Skip to main content

Davis Journal

The consequences of a dried-up Great Salt Lake

Jun 06, 2024 09:54AM ● By Braden Nelsen
A dry lakebed, or playa, where the Great Salt Lake once was. This AI-generated image shows a chilling future. AI image

A dry lakebed, or playa, where the Great Salt Lake once was. This AI-generated image shows a chilling future. AI image

Editors note: This is part two of a two-part series about what would happen if the Great Salt Lake were allowed to dry up.

The first section of “What would happen without the Great Salt Lake?” (May 24 edition) brought up issues of environment, ecosystem, and livability that would all be affected by the loss of the lake. Examples of wildlife that would suffer, or boom because of the lake were addressed, and the similarities between the Salton Sea, and the Great Salt Lake were also introduced.

This brings up the next point: local economy. The people running the resorts at the Salton Sea likely thought they had found their golden goose. Frank Sinatra, the Beach Boys, and other huge names of the era all performed and stayed there, but, less than 30 years later, the glitz and glamour were gone, leaving behind a toxic husk of what once was. With a different climate than the Imperial Valley in California, the Salt Lake Valley might have a different fate, but, the similarities would be dire.

The lake effect snow, which contributes 10% to the nearby ranges, including several ski resorts would no longer be in effect. This would mean on a dry, or lean water year, there would be at least 10% less snow in the mountains, and no one wants to do a ski trip without any snow. Word on social media would spread fast, and the income that so many depend on from ski tourism would take a significant dive.

Tourism for other spots along the Wasatch Front would also likely take a hit, due to the potentially, and likely toxic air that would be caused by the dry lakebed, and the lack of 10% of snowstorms to clear out a winter inversion. If the Salton Sea experience is any indication, pulmonary disease, and conditions like asthma would rise for those living here, and all small businesses, who depend on tourist spikes, would take a severe hit.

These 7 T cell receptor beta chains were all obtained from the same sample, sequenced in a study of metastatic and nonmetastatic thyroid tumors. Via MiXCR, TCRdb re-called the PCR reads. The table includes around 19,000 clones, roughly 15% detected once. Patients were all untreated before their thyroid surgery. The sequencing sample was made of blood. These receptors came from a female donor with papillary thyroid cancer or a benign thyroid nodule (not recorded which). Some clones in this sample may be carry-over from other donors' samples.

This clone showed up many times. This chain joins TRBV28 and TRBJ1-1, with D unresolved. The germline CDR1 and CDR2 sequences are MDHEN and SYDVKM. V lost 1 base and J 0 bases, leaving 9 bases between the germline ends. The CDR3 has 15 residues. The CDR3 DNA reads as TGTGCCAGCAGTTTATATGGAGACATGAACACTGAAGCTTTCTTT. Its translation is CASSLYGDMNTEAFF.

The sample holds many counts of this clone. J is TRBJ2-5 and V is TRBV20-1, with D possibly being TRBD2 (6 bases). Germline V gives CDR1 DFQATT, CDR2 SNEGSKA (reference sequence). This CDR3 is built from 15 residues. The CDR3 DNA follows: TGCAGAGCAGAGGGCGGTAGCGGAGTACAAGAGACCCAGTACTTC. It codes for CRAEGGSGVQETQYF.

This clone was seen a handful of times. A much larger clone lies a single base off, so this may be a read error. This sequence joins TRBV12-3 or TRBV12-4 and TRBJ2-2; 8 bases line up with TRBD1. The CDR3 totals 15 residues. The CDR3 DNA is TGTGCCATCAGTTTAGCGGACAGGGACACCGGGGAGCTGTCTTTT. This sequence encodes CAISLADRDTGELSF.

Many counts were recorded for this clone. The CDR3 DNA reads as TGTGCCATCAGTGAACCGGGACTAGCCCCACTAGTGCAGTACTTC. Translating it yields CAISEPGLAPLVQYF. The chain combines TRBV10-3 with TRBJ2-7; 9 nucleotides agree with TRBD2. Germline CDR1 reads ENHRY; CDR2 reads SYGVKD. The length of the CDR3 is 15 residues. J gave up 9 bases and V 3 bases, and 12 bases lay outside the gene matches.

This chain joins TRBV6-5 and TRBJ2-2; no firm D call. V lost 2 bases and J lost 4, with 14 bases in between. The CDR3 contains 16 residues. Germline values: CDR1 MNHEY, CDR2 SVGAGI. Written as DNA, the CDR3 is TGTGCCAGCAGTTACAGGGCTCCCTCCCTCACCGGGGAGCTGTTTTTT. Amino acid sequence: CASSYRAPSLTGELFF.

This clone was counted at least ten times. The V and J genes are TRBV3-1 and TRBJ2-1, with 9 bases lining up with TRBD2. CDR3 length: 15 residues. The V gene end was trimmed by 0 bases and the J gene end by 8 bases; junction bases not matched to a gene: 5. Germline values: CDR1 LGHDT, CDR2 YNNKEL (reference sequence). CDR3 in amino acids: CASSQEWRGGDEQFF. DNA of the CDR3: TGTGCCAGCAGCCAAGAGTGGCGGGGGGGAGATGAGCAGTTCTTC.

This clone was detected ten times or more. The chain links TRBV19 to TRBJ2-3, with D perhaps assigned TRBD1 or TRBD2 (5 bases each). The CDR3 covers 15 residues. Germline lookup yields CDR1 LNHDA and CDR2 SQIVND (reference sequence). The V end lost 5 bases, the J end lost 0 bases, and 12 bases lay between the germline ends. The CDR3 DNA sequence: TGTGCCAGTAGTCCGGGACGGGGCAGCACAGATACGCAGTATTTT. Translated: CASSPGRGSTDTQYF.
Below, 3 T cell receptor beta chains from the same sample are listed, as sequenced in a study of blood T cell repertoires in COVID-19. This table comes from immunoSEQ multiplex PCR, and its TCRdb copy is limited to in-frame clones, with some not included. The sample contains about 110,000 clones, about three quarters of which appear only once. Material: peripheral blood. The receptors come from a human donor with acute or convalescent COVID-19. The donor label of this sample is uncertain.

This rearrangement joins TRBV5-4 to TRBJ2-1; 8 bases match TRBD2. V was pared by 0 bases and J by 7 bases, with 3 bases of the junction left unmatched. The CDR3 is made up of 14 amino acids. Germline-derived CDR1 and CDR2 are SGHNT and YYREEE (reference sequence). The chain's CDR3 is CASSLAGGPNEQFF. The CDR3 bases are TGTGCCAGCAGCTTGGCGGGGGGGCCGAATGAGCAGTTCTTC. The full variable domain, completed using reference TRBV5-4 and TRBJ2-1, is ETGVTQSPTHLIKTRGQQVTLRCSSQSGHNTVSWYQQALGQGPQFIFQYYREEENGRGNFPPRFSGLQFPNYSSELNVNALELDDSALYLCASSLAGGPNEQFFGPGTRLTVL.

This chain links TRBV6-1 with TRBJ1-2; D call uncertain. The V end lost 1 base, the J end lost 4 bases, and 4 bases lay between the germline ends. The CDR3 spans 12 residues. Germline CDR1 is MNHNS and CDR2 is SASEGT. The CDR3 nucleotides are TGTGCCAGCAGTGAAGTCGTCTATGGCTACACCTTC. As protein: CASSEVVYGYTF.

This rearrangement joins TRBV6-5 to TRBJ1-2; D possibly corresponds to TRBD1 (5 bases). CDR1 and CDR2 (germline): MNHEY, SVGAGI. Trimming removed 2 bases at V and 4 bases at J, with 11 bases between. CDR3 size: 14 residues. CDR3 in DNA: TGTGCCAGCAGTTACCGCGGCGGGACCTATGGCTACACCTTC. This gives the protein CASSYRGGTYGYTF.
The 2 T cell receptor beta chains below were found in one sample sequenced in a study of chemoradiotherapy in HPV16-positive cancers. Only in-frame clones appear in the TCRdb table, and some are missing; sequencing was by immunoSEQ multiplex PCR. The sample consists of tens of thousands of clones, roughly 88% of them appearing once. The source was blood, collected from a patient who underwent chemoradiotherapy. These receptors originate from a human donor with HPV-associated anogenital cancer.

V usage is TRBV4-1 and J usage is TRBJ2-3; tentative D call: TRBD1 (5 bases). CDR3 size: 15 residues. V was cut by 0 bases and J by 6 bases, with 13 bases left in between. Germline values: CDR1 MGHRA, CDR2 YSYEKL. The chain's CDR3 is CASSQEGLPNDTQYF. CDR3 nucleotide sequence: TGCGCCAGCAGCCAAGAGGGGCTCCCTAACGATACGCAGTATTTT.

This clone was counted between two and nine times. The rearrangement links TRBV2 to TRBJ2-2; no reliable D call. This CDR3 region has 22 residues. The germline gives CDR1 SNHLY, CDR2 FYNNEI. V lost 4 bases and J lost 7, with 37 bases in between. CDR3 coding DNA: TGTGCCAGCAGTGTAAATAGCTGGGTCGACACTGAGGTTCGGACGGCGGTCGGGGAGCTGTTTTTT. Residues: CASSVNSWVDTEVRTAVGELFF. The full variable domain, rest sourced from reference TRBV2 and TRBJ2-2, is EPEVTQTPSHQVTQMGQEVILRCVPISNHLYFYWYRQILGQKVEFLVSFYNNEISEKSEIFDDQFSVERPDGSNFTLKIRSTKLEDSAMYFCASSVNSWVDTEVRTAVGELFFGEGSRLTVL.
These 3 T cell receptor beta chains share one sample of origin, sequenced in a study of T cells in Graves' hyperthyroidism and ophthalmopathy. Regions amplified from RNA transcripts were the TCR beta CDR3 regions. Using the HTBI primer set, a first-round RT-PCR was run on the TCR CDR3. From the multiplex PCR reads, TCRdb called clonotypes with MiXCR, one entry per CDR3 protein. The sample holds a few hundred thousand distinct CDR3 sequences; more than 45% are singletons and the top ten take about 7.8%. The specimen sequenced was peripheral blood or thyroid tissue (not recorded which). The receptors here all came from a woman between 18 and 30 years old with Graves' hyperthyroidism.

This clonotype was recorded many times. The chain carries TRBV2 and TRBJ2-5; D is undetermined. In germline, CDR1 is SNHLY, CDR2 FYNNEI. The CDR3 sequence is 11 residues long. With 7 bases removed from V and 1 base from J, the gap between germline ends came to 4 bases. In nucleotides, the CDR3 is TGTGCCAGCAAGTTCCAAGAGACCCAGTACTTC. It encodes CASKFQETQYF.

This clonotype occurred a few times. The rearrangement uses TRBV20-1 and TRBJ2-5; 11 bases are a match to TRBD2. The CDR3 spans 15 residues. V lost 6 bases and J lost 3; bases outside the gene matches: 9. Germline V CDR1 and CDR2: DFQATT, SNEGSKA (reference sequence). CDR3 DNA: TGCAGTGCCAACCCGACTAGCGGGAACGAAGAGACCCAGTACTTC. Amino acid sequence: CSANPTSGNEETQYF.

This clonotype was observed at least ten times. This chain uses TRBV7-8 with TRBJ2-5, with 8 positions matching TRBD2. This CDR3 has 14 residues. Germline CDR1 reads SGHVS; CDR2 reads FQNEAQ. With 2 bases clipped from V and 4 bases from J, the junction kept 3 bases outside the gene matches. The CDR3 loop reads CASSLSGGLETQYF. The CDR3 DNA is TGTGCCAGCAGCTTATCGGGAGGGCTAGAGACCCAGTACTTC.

Some have advocated that the lakebed be paved and developed to prevent these particulates, but that, in and of itself would create significant problems. The machinery needed to pave the lakebed would churn up the dust releasing all those particulates into the air, not gradually, but all at once, which, may or may not be worse. But, what if they hose it down? There’s a whole new set of problems.

While hosing down the toxic soil would go a long way to tamp down the particulates, the act of spraying water on it would still kick up minor amounts, and then, there’s the copious amount of water that would be used in covering the entire lakebed. Thousands of gallons would be expended in this effort, and would just evaporate. In a high desert, prone to drought year after year Utah can’t afford to be so cavalier with water. 

Then there’s the cost. Figuring in the roughly 950 square miles of area that the Great Salt Lake covers, and an average cost of concrete at $8 per square foot, with another $8 for labor (if you calculate based on one square foot an hour, which is being extremely generous), that puts the total cost to the state at $423,751,680,000. Put in perspective, the entirety of the World War II cost the United States $4 trillion in modern dollars. Are Utahns willing to spend more than the entire war on paving the lake bed instead of just saving the lake?

It goes without saying that there would be many other significant consequences of the Great Salt Lake drying up, but the points illustrated in these articles should paint a vivid picture of the bleak future it would create. The benefits of saving the Great Salt Lake are myriad, and, like making wise financial investments, will pay dividends for generations to come. Every generation says that they want to make the world a better place for the rising generation, and this is one way to prove it: current Utahns have the power to not only ensure an economically healthy Wasatch Front, but one in which future generations can literally breathe easier.